** There is not much debris to match the 4 volcanic rock orthostats in the Stonehenge debitage, but similar fragments are found in the great cursus field.  In the debitage, unique volcanic material has been classified as belonging to two types -- Volcanic Group A and Volcanic group B.  None of the potential parent orthostats for Volcanic Group A (32c, 33e, 33f, 40c and 41d) have been petrographically examined, making it impossible to relate this debitage to any (or all) of the buried stones.  Ixer and Bevins (2016) say: ".........on present knowledge the origin(s) of the Volcanic Group A lithics is still expected to be found within the Ordovician volcanic sequences in the north Pembrokeshire area on the northern side of the Mynydd Preseli range probably amongst those outcrops examined by Evans (1945)."

** There are two micaceous sandstone stumps -- numbered 40g and 42c.  There are also lumps of Lower Palaeozoic sandstone scattered about in the debitage -- the largest lump weighs c 8.5 kg.  There appear to be two types, with possible sources in the Lower Palaeozoic rocks of north-west Pembrokeshire.

** The Altar Stone (stone 80) is a greenish calcareous sandstone, probably from the Senni Beds of Carmarthenshire or Powys. (It is not from Milford Haven.)  So just one rock type here. There is some debitage related to this stone, but it cannot be established that the fragments came from the Altar Stone itself (Ixer and Bevins, 2013).  The most feasible provenance for the stone is the Laugharne - Craig Ddu -- Llansteffan area of Carmerthenshire.

** In the debitage there are many fragments of rhyolites, some with planar fabrics -- and most matching closely (but not perfectly) the rock outcrops at Craig Rhosyfelin.  There appear to be three distinct groups of "rhyolites with fabric", all assumed to have come from the Pont Saeson area.  There may be a match with orthostat 32e or 32d (Ixer and Bevins, 2011), but the debris analyses does not match any of the known volcanic orthostats.

** There are also some basic tuffs in the collection of fragments from the debitage -- two lithologically different types (Ixer and Bevins, 2013). These are probably also from the Fishguard Volcanic Series.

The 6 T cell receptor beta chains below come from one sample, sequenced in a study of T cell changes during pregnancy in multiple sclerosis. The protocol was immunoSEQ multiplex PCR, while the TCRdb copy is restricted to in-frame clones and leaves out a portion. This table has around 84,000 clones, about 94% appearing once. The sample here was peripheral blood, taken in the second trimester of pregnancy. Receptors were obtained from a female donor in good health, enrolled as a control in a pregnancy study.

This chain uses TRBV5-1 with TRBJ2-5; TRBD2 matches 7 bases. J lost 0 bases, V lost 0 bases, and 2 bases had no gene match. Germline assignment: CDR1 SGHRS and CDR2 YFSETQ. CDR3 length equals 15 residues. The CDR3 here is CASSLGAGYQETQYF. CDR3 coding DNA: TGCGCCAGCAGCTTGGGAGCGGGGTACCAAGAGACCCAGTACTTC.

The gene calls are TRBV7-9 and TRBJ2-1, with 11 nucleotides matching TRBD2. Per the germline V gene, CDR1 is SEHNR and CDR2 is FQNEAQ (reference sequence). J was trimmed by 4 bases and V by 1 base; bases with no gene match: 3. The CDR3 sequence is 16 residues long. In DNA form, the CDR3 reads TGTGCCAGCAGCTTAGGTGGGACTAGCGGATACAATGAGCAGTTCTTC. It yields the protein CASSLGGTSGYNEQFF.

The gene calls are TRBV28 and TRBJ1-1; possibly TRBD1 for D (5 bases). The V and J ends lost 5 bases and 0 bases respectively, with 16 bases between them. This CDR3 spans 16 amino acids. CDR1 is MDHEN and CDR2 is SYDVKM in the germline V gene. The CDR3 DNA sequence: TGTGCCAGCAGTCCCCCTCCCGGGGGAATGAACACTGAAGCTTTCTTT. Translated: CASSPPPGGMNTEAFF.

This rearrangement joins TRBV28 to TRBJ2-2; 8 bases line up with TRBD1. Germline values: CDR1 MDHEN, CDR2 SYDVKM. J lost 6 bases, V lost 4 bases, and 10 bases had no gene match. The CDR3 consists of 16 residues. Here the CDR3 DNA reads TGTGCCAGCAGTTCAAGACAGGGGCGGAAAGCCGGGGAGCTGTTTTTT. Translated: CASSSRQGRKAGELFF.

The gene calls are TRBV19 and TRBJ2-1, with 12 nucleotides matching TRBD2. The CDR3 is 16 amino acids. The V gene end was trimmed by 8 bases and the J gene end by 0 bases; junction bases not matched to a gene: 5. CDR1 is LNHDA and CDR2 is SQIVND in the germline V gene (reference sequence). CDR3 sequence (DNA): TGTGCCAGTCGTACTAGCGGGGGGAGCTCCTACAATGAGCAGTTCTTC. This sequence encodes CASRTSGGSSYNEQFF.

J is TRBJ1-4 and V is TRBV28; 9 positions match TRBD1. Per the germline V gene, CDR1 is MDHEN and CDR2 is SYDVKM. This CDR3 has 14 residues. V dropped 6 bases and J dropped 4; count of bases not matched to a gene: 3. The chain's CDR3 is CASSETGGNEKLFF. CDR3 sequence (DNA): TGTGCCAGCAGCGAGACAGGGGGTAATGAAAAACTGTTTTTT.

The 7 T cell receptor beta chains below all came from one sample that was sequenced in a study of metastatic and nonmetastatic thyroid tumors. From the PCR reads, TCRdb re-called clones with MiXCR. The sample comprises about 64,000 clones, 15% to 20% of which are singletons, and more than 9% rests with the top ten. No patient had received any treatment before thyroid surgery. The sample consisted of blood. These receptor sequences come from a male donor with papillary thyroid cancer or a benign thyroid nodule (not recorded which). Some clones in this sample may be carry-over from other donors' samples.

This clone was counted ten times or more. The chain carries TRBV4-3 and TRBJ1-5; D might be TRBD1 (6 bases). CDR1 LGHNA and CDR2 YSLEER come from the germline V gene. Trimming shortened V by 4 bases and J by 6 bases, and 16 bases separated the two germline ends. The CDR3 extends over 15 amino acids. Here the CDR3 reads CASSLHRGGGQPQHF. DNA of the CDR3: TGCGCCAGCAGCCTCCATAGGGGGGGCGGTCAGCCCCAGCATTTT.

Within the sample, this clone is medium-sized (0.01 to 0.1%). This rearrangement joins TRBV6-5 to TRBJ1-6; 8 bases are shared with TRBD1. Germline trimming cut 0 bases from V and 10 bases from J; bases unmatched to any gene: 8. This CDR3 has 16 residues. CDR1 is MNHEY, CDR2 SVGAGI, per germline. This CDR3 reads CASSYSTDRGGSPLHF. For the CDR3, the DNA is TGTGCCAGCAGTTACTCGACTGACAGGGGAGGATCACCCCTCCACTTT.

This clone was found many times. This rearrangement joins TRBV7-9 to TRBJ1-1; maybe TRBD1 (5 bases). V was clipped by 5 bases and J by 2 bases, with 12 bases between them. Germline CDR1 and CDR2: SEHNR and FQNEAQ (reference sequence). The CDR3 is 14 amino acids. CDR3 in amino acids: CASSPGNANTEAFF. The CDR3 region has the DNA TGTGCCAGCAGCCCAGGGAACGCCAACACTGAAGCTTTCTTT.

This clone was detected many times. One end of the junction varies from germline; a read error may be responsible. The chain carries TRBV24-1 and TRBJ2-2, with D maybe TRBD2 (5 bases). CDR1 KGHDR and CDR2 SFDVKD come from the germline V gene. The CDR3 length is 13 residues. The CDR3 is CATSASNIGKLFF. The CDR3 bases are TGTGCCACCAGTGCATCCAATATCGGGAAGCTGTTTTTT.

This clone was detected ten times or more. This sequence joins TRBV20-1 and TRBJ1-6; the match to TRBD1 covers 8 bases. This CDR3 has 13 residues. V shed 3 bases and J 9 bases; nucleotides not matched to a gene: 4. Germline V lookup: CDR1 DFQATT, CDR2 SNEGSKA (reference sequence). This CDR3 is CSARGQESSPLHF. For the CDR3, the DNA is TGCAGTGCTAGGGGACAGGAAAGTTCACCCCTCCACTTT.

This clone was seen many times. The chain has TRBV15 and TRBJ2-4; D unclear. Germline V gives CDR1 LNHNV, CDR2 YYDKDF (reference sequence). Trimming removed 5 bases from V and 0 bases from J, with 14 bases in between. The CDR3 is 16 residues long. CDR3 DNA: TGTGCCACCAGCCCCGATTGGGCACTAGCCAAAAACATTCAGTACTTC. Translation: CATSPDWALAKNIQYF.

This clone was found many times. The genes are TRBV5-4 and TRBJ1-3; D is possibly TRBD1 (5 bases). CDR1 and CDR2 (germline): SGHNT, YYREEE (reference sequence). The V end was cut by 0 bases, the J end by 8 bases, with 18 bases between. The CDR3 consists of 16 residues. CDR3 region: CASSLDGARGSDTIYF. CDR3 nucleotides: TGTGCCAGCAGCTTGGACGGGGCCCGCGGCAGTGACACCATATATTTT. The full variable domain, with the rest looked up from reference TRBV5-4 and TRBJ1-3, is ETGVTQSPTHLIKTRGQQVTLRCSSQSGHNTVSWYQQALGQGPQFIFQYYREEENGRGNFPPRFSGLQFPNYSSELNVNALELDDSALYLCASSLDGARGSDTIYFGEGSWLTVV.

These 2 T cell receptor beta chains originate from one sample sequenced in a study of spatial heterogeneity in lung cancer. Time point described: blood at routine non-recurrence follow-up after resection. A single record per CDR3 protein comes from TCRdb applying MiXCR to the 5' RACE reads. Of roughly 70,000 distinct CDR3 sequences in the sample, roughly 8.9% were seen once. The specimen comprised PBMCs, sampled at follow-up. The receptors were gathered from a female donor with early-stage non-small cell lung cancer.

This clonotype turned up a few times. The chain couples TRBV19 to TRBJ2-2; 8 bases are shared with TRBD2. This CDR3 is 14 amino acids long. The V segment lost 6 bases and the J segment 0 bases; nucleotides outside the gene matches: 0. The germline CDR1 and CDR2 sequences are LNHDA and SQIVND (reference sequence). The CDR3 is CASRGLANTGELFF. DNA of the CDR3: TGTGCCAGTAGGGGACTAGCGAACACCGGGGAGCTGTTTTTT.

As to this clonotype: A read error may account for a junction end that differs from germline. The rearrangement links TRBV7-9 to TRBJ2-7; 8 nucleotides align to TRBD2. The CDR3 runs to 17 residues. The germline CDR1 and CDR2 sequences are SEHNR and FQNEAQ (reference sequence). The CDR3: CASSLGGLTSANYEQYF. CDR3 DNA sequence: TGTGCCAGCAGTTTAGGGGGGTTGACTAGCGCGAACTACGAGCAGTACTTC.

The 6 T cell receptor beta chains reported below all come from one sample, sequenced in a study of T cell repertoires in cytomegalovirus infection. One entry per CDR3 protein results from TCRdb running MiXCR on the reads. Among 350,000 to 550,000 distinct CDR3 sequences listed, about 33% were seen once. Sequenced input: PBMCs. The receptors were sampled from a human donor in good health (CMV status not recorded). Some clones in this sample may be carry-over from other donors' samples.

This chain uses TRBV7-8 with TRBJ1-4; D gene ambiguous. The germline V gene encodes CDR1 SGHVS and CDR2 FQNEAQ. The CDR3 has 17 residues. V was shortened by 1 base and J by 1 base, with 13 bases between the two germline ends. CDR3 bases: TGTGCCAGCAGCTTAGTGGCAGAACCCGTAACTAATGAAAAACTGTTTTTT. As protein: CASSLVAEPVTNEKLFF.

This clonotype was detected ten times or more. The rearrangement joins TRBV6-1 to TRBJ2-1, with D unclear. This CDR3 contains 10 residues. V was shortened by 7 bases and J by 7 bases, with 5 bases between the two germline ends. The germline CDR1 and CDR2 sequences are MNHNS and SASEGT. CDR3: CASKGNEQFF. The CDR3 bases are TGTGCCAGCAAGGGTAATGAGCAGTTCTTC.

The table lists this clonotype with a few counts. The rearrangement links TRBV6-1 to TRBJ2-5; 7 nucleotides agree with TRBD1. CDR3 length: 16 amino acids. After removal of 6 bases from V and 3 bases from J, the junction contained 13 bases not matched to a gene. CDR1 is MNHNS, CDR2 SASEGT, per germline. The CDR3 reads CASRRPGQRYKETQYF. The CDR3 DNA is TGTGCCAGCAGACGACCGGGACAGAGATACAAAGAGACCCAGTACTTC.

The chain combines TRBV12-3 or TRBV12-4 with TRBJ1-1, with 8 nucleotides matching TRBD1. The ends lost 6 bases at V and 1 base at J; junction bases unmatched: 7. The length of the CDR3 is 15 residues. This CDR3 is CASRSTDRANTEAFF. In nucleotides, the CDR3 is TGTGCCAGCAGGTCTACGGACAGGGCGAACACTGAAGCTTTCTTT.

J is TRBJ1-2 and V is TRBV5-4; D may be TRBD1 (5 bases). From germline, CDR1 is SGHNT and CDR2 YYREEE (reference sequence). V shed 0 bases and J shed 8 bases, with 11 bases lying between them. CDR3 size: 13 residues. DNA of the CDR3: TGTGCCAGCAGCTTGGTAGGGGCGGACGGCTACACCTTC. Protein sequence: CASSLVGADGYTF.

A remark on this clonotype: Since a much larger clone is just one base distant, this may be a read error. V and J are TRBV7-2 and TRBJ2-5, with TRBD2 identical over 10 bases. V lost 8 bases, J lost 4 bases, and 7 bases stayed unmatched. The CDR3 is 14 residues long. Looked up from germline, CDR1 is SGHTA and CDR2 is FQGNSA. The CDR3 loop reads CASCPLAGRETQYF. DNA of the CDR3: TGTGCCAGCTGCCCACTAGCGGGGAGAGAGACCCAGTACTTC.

** Other lithics in the stone collections from the debitage (eg. haematite (from the Reading Beds?), greensand, slate, limestones, Mesozoic sandstones and gabbros) appear genuine, and need further research.

To sum up: 

Ixer and Bevins (2014) state that there are “about ten types of bluestone” represented in the orthostat / debitage samples, but they also show that these have nonetheless come from at least 20 different locations.  It is estimated on the basis of the above points that there are at least 30 different rock types represented in the full "bluestone assemblage" -- especially when due respect is given in this count to cobbles as well as orthostats and flakes, for reasons frequently recited on this blog. 

It should also be noted that the majority of the 43 bluestone monoliths/stumps at Stonehenge have still not been sampled and analysed.  The new work reinforces the idea that the Stonehenge bluestone assemblage is made up entirely of rock types from the west, and that they have come mostly from north Pembrokeshire. 

Finally, a plea to the geologists -- if there is anything wrong with this list, please tell us about it, and give us your corrections and citations.  As ever, I'll publish them without fear or favour!

Friday 18 August 2017

Horrid Happenings at Rhosyfelin

This is from the Oriel y Parc Facebook page, advertising a storytelling session which I have promised for them next week.  Goodness knows why they chose this pic of me at the Old Ruin.  Nothing to do with me.  That got me thinking.  Since I am supposed to be telling terrible tales and horrible histories and fantastical fables, I need the advice of experts.